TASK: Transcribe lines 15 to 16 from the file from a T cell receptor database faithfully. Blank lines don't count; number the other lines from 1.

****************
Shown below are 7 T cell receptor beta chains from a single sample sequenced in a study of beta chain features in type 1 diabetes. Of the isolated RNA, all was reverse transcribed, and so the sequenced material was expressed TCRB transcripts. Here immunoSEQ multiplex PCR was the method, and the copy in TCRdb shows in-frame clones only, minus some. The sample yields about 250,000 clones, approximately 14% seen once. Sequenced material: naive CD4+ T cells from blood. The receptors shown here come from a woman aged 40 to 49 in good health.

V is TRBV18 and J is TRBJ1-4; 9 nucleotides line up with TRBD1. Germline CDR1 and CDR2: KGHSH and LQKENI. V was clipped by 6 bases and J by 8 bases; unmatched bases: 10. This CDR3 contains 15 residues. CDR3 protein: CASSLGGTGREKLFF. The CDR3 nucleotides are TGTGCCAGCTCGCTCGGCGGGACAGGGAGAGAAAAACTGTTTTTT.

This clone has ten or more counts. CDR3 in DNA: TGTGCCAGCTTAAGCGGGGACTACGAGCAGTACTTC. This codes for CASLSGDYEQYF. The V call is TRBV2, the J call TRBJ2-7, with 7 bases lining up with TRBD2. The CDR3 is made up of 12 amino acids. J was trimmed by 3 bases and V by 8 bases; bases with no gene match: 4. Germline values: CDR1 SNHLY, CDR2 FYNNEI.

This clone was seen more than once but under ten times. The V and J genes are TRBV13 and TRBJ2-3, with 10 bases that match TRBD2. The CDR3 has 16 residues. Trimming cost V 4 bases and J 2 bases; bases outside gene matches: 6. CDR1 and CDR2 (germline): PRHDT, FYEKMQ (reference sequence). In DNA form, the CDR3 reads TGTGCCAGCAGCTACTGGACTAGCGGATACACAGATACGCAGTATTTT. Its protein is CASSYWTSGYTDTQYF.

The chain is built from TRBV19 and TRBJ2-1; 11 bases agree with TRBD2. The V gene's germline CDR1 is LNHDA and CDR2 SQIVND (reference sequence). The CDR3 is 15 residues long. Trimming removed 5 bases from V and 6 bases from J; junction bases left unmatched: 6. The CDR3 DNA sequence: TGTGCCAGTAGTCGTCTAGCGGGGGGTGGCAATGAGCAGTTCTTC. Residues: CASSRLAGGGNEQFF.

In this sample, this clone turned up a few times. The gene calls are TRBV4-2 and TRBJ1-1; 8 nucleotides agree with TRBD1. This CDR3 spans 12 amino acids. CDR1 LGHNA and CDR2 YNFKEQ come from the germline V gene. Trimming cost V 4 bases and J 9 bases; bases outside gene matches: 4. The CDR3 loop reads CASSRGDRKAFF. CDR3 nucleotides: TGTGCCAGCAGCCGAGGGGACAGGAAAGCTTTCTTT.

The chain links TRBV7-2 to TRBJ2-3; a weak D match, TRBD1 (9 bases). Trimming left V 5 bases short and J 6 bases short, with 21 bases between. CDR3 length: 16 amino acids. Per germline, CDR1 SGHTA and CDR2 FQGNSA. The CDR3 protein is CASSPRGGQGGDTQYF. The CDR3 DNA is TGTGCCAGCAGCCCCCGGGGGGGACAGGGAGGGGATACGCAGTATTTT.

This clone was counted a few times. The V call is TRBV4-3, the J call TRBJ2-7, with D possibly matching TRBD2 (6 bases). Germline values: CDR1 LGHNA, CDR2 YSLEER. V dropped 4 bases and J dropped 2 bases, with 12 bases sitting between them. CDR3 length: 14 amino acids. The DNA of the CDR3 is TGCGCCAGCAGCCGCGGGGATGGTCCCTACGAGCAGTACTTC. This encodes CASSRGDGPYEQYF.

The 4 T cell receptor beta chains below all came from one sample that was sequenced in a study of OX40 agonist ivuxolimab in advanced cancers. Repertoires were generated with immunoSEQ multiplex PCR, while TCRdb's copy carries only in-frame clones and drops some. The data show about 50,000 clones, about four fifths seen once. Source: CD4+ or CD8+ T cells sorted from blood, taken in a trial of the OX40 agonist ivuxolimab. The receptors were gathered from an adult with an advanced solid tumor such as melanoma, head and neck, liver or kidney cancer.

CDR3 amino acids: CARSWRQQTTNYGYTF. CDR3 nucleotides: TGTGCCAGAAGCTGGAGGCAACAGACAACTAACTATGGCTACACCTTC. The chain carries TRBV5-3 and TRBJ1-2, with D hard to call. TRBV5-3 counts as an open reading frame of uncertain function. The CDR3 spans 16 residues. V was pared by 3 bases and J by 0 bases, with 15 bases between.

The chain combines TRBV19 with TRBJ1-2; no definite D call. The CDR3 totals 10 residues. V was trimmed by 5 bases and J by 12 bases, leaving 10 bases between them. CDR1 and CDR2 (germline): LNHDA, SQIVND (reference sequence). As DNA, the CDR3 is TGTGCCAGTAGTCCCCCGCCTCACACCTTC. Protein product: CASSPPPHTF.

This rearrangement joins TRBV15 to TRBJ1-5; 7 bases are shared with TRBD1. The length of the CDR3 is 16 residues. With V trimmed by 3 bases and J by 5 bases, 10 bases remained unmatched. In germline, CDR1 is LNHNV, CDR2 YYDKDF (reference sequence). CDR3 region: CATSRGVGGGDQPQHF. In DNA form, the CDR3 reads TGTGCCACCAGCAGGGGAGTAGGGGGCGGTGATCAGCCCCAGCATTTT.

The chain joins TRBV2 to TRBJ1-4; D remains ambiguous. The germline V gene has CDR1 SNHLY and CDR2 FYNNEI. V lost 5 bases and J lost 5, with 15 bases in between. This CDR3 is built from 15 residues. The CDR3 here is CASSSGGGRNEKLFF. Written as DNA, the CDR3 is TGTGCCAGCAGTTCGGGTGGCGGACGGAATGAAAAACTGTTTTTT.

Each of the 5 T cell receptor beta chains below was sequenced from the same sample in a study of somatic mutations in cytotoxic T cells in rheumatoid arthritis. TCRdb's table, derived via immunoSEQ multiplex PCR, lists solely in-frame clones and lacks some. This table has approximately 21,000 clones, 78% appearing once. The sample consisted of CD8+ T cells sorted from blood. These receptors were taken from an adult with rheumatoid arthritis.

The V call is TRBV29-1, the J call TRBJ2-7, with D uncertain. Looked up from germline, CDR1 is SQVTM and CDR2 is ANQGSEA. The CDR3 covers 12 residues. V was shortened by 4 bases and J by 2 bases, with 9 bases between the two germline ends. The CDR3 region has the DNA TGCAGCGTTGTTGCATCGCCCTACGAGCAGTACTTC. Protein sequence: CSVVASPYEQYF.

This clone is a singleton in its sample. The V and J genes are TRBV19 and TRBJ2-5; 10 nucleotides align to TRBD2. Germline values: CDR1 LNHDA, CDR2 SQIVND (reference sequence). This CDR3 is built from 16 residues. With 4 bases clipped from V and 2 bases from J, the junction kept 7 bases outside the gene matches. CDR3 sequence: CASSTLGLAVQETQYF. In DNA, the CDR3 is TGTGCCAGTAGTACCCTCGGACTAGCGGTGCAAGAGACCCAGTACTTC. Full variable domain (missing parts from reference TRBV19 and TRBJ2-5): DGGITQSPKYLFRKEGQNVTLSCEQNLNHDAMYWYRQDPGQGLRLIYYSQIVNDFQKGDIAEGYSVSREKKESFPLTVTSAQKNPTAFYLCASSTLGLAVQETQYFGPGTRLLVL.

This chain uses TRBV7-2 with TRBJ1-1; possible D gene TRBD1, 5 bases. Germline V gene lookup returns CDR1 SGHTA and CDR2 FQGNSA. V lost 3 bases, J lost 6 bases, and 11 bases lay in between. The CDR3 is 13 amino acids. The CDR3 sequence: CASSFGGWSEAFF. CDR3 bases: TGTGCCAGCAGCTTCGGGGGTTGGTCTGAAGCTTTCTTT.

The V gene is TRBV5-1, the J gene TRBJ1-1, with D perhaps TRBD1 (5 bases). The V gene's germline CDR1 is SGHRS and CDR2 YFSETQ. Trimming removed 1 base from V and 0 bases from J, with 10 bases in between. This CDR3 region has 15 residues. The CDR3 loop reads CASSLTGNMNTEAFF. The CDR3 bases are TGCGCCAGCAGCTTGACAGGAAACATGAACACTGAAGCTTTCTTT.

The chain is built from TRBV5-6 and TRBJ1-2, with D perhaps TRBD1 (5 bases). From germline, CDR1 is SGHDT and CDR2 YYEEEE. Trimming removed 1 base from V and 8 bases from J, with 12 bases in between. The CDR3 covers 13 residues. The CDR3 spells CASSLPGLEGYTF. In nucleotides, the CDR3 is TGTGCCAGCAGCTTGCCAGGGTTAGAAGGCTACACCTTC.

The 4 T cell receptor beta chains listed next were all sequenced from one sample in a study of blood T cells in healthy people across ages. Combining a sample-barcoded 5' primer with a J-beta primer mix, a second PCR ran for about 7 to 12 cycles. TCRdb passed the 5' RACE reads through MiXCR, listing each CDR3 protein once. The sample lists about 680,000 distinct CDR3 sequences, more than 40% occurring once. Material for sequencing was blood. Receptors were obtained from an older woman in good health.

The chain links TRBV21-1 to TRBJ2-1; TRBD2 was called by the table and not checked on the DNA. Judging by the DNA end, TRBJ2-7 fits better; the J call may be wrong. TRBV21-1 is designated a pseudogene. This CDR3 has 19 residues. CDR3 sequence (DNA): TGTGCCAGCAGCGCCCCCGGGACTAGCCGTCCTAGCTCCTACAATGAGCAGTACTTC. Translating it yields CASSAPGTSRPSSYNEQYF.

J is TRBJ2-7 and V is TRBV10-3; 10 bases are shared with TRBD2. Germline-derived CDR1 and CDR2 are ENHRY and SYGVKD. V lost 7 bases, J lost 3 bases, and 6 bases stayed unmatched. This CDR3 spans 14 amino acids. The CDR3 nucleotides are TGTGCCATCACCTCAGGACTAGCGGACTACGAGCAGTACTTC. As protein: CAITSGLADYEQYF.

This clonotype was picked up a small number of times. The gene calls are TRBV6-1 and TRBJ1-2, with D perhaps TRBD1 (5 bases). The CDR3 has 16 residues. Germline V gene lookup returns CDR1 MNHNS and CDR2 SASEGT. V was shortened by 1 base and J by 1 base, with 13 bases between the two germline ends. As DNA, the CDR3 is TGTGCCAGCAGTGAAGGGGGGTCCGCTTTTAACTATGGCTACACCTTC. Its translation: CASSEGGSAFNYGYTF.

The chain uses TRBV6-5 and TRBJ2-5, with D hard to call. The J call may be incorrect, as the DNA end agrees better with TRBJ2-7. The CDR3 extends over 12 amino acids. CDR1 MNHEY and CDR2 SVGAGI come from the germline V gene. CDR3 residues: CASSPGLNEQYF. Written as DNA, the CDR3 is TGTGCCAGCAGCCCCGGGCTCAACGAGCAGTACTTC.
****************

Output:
The V call is TRBV29-1, the J call TRBJ2-7, with D uncertain. Looked up from germline, CDR1 is SQVTM and CDR2 is ANQGSEA. The CDR3 covers 12 residues. V was shortened by 4 bases and J by 2 bases, with 9 bases between the two germline ends. The CDR3 region has the DNA TGCAGCGTTGTTGCATCGCCCTACGAGCAGTACTTC. Protein sequence: CSVVASPYEQYF.

This clone is a singleton in its sample. The V and J genes are TRBV19 and TRBJ2-5; 10 nucleotides align to TRBD2. Germline values: CDR1 LNHDA, CDR2 SQIVND (reference sequence). This CDR3 is built from 16 residues. With 4 bases clipped from V and 2 bases from J, the junction kept 7 bases outside the gene matches. CDR3 sequence: CASSTLGLAVQETQYF. In DNA, the CDR3 is TGTGCCAGTAGTACCCTCGGACTAGCGGTGCAAGAGACCCAGTACTTC. Full variable domain (missing parts from reference TRBV19 and TRBJ2-5): DGGITQSPKYLFRKEGQNVTLSCEQNLNHDAMYWYRQDPGQGLRLIYYSQIVNDFQKGDIAEGYSVSREKKESFPLTVTSAQKNPTAFYLCASSTLGLAVQETQYFGPGTRLLVL.